New climate data suggests warming trend is continuing

FILE. Sung Yoon Jo / Getty Images

The message has been clear from climate scientists for decades now: earth’s climate has been warming considerably, helped along exponentially by human activity.

Data from around the globe continues to bolster that message and the latest conclusion from the National Oceanic and Atmospheric Administration (NOAA) based in the United States confirms the climate warming path.

NOAA released their analysis of data this week, suggesting that both the month of April and the year 2021 to date both rank as earth’s top 10 warmest periods in 142 years of record keeping.

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According to the climate group, this year-to-date ranks as the eighth warmest on record. Further, the month of April was the ninth warmest April on record. Global average temperatures in April surged 0.79 C above the 20th century average, while the current yearly surge is 0.77 C above the average.

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Climate scientists have continued to warn that a global temperature increase of just a few degrees would have a massive and dangerous impact on coastal populations and those regions inherently prone to wildfires.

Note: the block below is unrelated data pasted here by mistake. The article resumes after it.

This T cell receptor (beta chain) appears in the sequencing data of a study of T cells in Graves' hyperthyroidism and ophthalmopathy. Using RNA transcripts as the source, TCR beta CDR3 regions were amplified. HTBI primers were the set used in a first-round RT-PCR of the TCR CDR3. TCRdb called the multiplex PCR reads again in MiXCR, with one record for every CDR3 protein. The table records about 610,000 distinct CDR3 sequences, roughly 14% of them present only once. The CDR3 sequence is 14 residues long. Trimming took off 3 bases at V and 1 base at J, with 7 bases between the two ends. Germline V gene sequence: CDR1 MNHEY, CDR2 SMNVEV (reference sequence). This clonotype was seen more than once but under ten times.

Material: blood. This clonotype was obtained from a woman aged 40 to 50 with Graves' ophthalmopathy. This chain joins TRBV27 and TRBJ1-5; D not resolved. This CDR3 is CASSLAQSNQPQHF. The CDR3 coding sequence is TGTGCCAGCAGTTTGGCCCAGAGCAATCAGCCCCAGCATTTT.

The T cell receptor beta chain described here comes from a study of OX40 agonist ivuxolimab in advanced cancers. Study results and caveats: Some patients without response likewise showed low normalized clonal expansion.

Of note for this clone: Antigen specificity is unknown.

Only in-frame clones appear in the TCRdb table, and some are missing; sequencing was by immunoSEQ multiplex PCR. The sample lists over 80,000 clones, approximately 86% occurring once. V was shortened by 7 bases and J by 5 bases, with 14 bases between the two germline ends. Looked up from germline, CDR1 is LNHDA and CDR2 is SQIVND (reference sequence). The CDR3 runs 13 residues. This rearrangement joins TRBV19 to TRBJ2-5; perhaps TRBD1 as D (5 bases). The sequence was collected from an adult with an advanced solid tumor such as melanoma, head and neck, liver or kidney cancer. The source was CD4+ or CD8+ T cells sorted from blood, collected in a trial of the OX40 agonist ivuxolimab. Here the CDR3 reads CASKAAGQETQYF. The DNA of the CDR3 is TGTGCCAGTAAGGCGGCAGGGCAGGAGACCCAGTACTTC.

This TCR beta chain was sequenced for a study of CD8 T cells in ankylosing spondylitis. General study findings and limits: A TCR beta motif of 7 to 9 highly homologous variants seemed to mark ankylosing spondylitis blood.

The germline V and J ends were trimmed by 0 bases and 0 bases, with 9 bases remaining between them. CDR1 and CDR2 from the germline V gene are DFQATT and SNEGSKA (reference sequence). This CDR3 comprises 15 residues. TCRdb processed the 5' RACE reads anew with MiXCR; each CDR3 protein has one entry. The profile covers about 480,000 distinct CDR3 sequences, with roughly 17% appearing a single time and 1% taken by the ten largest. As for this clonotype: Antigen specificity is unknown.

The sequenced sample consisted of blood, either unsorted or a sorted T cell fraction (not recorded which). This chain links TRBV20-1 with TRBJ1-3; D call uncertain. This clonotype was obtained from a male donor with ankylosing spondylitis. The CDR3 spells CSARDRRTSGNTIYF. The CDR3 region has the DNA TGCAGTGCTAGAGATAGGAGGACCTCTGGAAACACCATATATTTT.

Read more: CO2 levels in the atmosphere rise despite drop in emissions during pandemic

The report published by NOAA also suggests Arctic sea ice coverage is at its sixth-smallest extent on record, raising concerns about sea surface temperatures that greatly influence global climate and natural hazards such as hurricane strength.

The report also concluded that Africa has seen its third-warmest year to date and South America has experienced its tenth-warmest. The report also noted that no land mass or ocean recorded any cold temperature records this year to date.

Read more: Arctic Report Card warns melting permafrost could accelerate climate change

The complete report can be viewed at

The National Oceanic and Atmospheric Administration is as an agency of the U.S. government with a mandate to enrich life through science with the goal of keeping the public informed of the changing environment around them.

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